Welcome. Yesterday I noticed a colleague tweeting about the things he’s been missing during the pandemic that surprise him: his daily commute on the subway, making small talk with strangers. Of course we’re all missing things these days: people, traditions, normalcy. Of course we miss hugs, live theater, sporting events, dinner parties, going to the movies. It’s not surprising that filmmakers miss Cannes — many of us longed to attend a glittering film festival on the Riviera long before the pandemic, and we’re not even in the movie business.

But we’re also missing things we thought it would be impossible to long for: the partner we see 24/7, a day spent at the office, that morning commute we once disdained. Those of us who have been staying at home, working or not, these past months, are noticing that even the elements of our daily lives we may have found irksome or negligible have their own particular allure. The company that provides nuts to American Airlines is even selling their elite status nut mix to travelers who miss their mile-high snacks.

I never thought I’d miss tights, those constricting, girdle-adjacent body huggers that I’d dutifully pull on each morning and peel off gratefully each night. I feel nostalgic for tights lately, but I think what I really miss is the audience for tights, people for whom to be presentable from the waist down. Those people could be friends or family, colleagues or strangers on a train. People in front of whom I’d never wear pajama bottoms.

News that a vaccine could be available to some before the end of 2020 has allowed us to think about those things we miss and when they might return. Of course, the advent of the vaccine will not mean an immediate end to the pandemic. It will take months for it to roll out and to be available to individuals across the country. Some people’s health will continue to suffer from aftereffects of Covid-19, and the virus has taken its toll in many other ways: loved ones lost, vanished jobs, education disrupted. But the potential vaccine offers a glimpse of a post-pandemic future, the first suggestion that there might be an “after time” to the pandemic, in addition to the fondly remembered “before time.”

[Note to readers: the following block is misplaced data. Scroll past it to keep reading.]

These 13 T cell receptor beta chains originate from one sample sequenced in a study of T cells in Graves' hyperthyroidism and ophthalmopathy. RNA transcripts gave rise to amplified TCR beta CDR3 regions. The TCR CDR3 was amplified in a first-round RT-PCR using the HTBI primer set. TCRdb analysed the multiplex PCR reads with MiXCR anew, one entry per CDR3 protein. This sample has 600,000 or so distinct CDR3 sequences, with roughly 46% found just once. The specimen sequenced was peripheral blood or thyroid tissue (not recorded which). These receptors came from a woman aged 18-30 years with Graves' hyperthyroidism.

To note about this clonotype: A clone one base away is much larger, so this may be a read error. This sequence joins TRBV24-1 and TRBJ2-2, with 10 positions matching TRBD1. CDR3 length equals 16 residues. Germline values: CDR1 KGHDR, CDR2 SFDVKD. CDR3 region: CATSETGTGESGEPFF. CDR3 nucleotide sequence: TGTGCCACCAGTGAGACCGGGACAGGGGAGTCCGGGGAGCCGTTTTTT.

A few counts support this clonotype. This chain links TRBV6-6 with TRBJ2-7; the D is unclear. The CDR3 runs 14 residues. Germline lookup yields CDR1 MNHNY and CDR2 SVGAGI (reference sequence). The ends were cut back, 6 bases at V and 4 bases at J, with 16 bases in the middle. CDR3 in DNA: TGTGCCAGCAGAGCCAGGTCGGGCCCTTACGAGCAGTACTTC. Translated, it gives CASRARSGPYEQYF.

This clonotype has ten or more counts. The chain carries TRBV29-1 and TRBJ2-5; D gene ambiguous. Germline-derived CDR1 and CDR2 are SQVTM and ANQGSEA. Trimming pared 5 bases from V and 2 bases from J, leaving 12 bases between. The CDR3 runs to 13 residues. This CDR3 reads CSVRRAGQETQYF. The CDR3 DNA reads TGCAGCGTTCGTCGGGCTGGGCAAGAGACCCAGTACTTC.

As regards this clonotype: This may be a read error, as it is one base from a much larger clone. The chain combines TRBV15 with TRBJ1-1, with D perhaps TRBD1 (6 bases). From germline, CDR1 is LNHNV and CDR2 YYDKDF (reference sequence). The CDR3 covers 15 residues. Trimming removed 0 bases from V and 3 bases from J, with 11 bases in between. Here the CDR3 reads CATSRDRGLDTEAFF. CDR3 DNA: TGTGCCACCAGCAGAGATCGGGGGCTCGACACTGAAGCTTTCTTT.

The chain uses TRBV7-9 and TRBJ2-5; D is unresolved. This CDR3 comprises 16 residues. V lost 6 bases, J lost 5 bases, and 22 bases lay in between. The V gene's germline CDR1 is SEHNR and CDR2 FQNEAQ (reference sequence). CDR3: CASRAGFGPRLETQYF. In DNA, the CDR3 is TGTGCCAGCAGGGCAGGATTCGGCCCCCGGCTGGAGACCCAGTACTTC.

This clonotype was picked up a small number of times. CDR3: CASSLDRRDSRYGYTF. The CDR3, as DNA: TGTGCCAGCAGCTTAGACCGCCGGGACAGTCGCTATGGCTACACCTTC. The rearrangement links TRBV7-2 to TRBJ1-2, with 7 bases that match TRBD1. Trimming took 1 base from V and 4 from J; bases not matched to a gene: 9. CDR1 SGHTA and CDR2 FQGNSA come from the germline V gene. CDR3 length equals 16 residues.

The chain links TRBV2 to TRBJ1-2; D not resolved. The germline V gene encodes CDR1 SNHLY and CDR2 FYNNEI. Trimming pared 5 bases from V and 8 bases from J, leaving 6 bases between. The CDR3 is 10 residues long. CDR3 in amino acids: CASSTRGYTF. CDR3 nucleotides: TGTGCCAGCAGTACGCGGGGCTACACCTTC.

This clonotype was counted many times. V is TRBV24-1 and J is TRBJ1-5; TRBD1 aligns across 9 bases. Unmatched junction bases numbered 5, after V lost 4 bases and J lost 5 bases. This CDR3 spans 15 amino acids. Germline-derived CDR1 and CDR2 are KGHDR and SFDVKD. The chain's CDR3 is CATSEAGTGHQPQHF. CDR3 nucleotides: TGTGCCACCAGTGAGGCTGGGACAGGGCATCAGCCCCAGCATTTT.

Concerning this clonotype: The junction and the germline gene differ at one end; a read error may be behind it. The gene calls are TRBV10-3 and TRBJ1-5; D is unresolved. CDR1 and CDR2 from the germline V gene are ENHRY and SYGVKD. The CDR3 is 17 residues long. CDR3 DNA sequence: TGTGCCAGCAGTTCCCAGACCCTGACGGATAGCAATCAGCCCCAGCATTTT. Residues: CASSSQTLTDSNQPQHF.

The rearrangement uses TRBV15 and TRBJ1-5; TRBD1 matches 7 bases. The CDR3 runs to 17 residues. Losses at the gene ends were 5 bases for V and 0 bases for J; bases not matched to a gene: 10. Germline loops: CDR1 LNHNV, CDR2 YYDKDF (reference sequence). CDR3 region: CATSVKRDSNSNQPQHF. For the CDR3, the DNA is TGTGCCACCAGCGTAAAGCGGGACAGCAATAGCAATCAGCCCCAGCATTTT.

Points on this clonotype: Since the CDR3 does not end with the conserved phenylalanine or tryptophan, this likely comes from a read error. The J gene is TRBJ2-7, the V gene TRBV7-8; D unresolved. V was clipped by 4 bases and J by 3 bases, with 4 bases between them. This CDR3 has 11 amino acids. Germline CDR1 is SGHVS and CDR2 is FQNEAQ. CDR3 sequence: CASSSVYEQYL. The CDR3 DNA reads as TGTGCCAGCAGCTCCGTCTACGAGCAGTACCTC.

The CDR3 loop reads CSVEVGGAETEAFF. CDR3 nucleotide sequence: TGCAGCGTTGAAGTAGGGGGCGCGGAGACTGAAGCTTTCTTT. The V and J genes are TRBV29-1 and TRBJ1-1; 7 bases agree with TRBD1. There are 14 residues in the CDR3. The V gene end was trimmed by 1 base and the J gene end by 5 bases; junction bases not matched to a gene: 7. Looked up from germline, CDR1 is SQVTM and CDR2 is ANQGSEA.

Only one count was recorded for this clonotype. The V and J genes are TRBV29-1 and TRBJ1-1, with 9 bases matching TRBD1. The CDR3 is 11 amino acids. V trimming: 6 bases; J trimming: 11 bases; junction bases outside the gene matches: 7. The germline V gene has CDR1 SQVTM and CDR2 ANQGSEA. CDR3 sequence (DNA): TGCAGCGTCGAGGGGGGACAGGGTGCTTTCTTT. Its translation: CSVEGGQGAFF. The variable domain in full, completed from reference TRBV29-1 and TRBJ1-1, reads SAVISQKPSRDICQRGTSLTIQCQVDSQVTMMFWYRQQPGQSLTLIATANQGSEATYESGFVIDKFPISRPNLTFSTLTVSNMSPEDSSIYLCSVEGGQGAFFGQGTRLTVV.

What are you looking forward to about when the nation opens up? What’s on your list of things you’d like to do first? Hop on a plane to visit your mother across the country? Hug your grandchildren for the first time? Sit in a classroom with other students? Fill out this form and let us know.

I’m looking forward to gathering with my Cookbook Club, a group of friends and friends-of-friends who got together at someone’s home once a month for a potluck, each dish prepared from the same cookbook. We’ve been texting each other photos of our kitchen exploits, but thumbs-upping a photo of a sweet potato cheesecake is hardly the same as digging into it at someone else’s dining table, surrounded by pals.

Until then, I’m thinking about this story in Wired by Gretchen McCulloch about “proximity chat” platforms that make virtual parties less onerous.

I’m improving my typing skills while rereading “Anne of Green Gables.”

And I’m listening to Indian classical music curated by time of day via this cool app, Ragya.

You can always write to us: athome@nytimes.com. We’re At Home. We’ll read every letter sent. Check out more ideas for passing the time at home this weekend below, and I’ll see you next week.

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